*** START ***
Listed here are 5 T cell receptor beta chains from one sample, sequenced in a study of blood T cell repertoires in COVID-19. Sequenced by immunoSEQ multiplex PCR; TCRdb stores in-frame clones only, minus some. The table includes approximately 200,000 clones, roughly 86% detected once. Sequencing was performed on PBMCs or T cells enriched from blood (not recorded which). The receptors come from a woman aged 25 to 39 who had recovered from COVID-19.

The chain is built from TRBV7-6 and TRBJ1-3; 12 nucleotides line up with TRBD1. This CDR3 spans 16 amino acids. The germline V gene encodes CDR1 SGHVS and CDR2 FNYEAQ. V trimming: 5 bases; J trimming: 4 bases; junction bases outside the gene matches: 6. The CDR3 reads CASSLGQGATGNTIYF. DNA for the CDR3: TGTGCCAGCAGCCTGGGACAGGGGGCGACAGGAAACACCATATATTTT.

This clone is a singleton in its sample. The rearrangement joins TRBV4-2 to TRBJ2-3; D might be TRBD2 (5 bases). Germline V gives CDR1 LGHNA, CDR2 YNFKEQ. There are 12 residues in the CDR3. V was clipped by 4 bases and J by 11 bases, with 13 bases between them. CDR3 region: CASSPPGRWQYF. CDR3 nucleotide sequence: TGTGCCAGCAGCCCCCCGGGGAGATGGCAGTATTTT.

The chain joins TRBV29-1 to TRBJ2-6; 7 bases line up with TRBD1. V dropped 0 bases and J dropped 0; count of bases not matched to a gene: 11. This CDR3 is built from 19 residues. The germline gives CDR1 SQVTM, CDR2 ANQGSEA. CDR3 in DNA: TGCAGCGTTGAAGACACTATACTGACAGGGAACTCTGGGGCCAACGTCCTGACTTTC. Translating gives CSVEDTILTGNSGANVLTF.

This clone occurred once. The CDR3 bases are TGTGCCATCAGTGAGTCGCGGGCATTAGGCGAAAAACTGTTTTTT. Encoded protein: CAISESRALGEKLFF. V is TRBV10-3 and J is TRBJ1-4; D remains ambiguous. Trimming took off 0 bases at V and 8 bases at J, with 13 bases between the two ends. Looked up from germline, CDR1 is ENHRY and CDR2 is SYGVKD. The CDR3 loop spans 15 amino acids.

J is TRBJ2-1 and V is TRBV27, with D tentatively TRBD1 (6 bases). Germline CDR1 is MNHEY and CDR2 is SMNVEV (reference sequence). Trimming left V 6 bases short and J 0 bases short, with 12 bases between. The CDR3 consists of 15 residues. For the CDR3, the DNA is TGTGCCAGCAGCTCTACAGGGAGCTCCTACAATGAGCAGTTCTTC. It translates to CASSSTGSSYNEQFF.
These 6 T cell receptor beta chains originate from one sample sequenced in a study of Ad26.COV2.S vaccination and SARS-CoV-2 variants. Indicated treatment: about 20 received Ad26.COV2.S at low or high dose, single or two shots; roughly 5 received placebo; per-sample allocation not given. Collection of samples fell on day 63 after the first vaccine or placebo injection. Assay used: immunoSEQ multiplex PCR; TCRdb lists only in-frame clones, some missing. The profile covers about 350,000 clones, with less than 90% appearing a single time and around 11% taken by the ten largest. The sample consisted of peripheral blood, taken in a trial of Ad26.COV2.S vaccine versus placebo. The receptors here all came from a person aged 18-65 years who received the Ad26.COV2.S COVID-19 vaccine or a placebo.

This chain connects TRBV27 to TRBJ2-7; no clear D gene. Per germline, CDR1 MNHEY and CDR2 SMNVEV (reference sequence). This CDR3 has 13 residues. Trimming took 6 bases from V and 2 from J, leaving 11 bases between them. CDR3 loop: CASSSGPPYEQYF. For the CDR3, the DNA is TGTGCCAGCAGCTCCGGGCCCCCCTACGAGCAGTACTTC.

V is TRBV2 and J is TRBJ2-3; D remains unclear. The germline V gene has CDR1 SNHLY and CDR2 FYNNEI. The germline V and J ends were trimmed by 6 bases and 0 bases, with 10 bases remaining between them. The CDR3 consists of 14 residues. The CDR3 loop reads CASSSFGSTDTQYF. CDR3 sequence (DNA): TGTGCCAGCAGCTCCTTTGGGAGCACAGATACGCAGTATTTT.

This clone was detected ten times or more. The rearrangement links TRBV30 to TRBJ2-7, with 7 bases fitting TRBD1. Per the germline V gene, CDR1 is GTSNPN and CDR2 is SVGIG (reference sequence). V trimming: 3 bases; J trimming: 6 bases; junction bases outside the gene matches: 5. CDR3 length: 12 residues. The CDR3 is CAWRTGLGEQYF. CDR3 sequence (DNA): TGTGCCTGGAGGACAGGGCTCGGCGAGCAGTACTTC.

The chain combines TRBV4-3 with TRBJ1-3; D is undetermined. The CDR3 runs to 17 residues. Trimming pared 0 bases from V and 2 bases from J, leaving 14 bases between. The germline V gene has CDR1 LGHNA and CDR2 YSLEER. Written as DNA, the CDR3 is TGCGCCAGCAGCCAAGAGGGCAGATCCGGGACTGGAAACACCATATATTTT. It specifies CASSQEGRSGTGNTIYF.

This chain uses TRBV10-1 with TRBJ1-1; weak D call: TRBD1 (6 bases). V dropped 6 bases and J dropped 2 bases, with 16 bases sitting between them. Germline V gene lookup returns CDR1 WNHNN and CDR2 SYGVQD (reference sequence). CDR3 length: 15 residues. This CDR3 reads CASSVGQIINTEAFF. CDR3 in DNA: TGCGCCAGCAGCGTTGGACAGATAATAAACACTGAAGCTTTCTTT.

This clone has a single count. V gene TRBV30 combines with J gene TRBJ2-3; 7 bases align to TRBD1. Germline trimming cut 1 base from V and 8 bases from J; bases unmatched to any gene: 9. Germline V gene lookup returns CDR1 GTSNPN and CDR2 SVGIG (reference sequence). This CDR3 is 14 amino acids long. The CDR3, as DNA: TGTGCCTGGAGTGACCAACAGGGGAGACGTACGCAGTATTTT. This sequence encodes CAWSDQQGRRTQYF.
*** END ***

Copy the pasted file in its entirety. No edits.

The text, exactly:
Listed here are 5 T cell receptor beta chains from one sample, sequenced in a study of blood T cell repertoires in COVID-19. Sequenced by immunoSEQ multiplex PCR; TCRdb stores in-frame clones only, minus some. The table includes approximately 200,000 clones, roughly 86% detected once. Sequencing was performed on PBMCs or T cells enriched from blood (not recorded which). The receptors come from a woman aged 25 to 39 who had recovered from COVID-19.

The chain is built from TRBV7-6 and TRBJ1-3; 12 nucleotides line up with TRBD1. This CDR3 spans 16 amino acids. The germline V gene encodes CDR1 SGHVS and CDR2 FNYEAQ. V trimming: 5 bases; J trimming: 4 bases; junction bases outside the gene matches: 6. The CDR3 reads CASSLGQGATGNTIYF. DNA for the CDR3: TGTGCCAGCAGCCTGGGACAGGGGGCGACAGGAAACACCATATATTTT.

This clone is a singleton in its sample. The rearrangement joins TRBV4-2 to TRBJ2-3; D might be TRBD2 (5 bases). Germline V gives CDR1 LGHNA, CDR2 YNFKEQ. There are 12 residues in the CDR3. V was clipped by 4 bases and J by 11 bases, with 13 bases between them. CDR3 region: CASSPPGRWQYF. CDR3 nucleotide sequence: TGTGCCAGCAGCCCCCCGGGGAGATGGCAGTATTTT.

The chain joins TRBV29-1 to TRBJ2-6; 7 bases line up with TRBD1. V dropped 0 bases and J dropped 0; count of bases not matched to a gene: 11. This CDR3 is built from 19 residues. The germline gives CDR1 SQVTM, CDR2 ANQGSEA. CDR3 in DNA: TGCAGCGTTGAAGACACTATACTGACAGGGAACTCTGGGGCCAACGTCCTGACTTTC. Translating gives CSVEDTILTGNSGANVLTF.

This clone occurred once. The CDR3 bases are TGTGCCATCAGTGAGTCGCGGGCATTAGGCGAAAAACTGTTTTTT. Encoded protein: CAISESRALGEKLFF. V is TRBV10-3 and J is TRBJ1-4; D remains ambiguous. Trimming took off 0 bases at V and 8 bases at J, with 13 bases between the two ends. Looked up from germline, CDR1 is ENHRY and CDR2 is SYGVKD. The CDR3 loop spans 15 amino acids.

J is TRBJ2-1 and V is TRBV27, with D tentatively TRBD1 (6 bases). Germline CDR1 is MNHEY and CDR2 is SMNVEV (reference sequence). Trimming left V 6 bases short and J 0 bases short, with 12 bases between. The CDR3 consists of 15 residues. For the CDR3, the DNA is TGTGCCAGCAGCTCTACAGGGAGCTCCTACAATGAGCAGTTCTTC. It translates to CASSSTGSSYNEQFF.
These 6 T cell receptor beta chains originate from one sample sequenced in a study of Ad26.COV2.S vaccination and SARS-CoV-2 variants. Indicated treatment: about 20 received Ad26.COV2.S at low or high dose, single or two shots; roughly 5 received placebo; per-sample allocation not given. Collection of samples fell on day 63 after the first vaccine or placebo injection. Assay used: immunoSEQ multiplex PCR; TCRdb lists only in-frame clones, some missing. The profile covers about 350,000 clones, with less than 90% appearing a single time and around 11% taken by the ten largest. The sample consisted of peripheral blood, taken in a trial of Ad26.COV2.S vaccine versus placebo. The receptors here all came from a person aged 18-65 years who received the Ad26.COV2.S COVID-19 vaccine or a placebo.

This chain connects TRBV27 to TRBJ2-7; no clear D gene. Per germline, CDR1 MNHEY and CDR2 SMNVEV (reference sequence). This CDR3 has 13 residues. Trimming took 6 bases from V and 2 from J, leaving 11 bases between them. CDR3 loop: CASSSGPPYEQYF. For the CDR3, the DNA is TGTGCCAGCAGCTCCGGGCCCCCCTACGAGCAGTACTTC.

V is TRBV2 and J is TRBJ2-3; D remains unclear. The germline V gene has CDR1 SNHLY and CDR2 FYNNEI. The germline V and J ends were trimmed by 6 bases and 0 bases, with 10 bases remaining between them. The CDR3 consists of 14 residues. The CDR3 loop reads CASSSFGSTDTQYF. CDR3 sequence (DNA): TGTGCCAGCAGCTCCTTTGGGAGCACAGATACGCAGTATTTT.

This clone was detected ten times or more. The rearrangement links TRBV30 to TRBJ2-7, with 7 bases fitting TRBD1. Per the germline V gene, CDR1 is GTSNPN and CDR2 is SVGIG (reference sequence). V trimming: 3 bases; J trimming: 6 bases; junction bases outside the gene matches: 5. CDR3 length: 12 residues. The CDR3 is CAWRTGLGEQYF. CDR3 sequence (DNA): TGTGCCTGGAGGACAGGGCTCGGCGAGCAGTACTTC.

The chain combines TRBV4-3 with TRBJ1-3; D is undetermined. The CDR3 runs to 17 residues. Trimming pared 0 bases from V and 2 bases from J, leaving 14 bases between. The germline V gene has CDR1 LGHNA and CDR2 YSLEER. Written as DNA, the CDR3 is TGCGCCAGCAGCCAAGAGGGCAGATCCGGGACTGGAAACACCATATATTTT. It specifies CASSQEGRSGTGNTIYF.

This chain uses TRBV10-1 with TRBJ1-1; weak D call: TRBD1 (6 bases). V dropped 6 bases and J dropped 2 bases, with 16 bases sitting between them. Germline V gene lookup returns CDR1 WNHNN and CDR2 SYGVQD (reference sequence). CDR3 length: 15 residues. This CDR3 reads CASSVGQIINTEAFF. CDR3 in DNA: TGCGCCAGCAGCGTTGGACAGATAATAAACACTGAAGCTTTCTTT.

This clone has a single count. V gene TRBV30 combines with J gene TRBJ2-3; 7 bases align to TRBD1. Germline trimming cut 1 base from V and 8 bases from J; bases unmatched to any gene: 9. Germline V gene lookup returns CDR1 GTSNPN and CDR2 SVGIG (reference sequence). This CDR3 is 14 amino acids long. The CDR3, as DNA: TGTGCCTGGAGTGACCAACAGGGGAGACGTACGCAGTATTTT. This sequence encodes CAWSDQQGRRTQYF.